A Boeing 737 MAX 7 aircraft lands during an evaluation flight at Boeing Field in Seattle, Washington, on September 30, 2020.
Lindsey Wasson | Reuters
A government watchdog said the Federal Aviation Administration needed to improve its oversight of new aircraft in a report released Wednesday. This review was triggered by two fatal Boeing 737 Max crashes.
The chief transportation officer said “weaknesses” in the FAA’s certification processes were affecting the effectiveness of its oversight of the aircraft. The crashes of two almost new Max aircraft less than five months apart in 2018 and 2019 led to the jets being grounded worldwide and to reviews of development and certification errors.
The FAA lifted the ban on jetliners, Boeing’s best-selling aircraft, in November.
The Inspector General’s report cited problems understanding a flight control system – the Maneuvering Characteristics Augmentation Program (MCAS), which was involved in both crashes that resulted in a combined death of 346 people.
The FAA “did not fully understand the MCAS safety assessments of Boeing until after the first accident,” the report said.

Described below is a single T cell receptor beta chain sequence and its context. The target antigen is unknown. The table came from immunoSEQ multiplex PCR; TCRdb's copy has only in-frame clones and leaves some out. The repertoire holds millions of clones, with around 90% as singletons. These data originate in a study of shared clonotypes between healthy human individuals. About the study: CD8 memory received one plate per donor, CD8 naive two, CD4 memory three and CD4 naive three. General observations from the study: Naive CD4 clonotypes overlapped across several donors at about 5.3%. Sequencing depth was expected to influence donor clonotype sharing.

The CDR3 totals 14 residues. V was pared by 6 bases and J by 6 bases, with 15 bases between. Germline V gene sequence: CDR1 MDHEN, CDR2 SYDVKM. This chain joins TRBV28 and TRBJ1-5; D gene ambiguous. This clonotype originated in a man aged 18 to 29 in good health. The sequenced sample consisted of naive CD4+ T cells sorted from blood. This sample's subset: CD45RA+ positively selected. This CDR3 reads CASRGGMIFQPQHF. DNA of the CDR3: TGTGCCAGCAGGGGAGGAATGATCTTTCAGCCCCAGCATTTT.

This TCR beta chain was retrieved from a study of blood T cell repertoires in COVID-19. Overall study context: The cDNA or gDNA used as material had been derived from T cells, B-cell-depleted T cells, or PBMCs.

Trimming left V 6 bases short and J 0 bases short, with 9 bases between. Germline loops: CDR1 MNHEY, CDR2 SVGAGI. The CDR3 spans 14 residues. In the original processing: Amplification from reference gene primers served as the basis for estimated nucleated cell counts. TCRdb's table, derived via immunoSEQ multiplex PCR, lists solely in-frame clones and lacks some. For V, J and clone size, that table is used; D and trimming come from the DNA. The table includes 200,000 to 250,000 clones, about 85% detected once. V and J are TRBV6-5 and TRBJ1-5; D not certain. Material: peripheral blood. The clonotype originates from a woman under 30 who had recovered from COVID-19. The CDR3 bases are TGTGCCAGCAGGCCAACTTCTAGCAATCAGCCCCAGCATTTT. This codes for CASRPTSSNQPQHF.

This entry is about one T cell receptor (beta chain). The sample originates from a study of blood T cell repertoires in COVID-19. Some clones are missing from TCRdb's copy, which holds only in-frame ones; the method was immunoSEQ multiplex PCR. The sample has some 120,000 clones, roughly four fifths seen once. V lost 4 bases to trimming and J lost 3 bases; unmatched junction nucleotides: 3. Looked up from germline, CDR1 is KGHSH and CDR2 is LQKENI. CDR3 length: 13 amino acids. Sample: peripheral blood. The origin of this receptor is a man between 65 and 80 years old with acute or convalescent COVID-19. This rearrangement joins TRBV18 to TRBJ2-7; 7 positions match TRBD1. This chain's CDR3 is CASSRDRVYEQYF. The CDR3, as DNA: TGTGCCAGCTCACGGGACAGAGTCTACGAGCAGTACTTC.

The 59-page report included 14 recommendations on the FAA’s monitoring and ability to detect risk after determining that “the FAA’s current oversight structure and processes can effectively identify future high-risk safety concerns” from manufacturers who are running some certification-related tasks are assigned.
In a statement included in the report, the FAA said it agreed with the recommendations and was already taking some steps to “ensure a more holistic assessment of aircraft design changes”.
Boeing said it worked with the review.
“As part of our ongoing efforts, we have made significant improvements to our company, including organizational changes, improved compliance policies and training initiatives, and the creation of new mechanisms to further ensure transparent safety and quality reporting,” said a statement.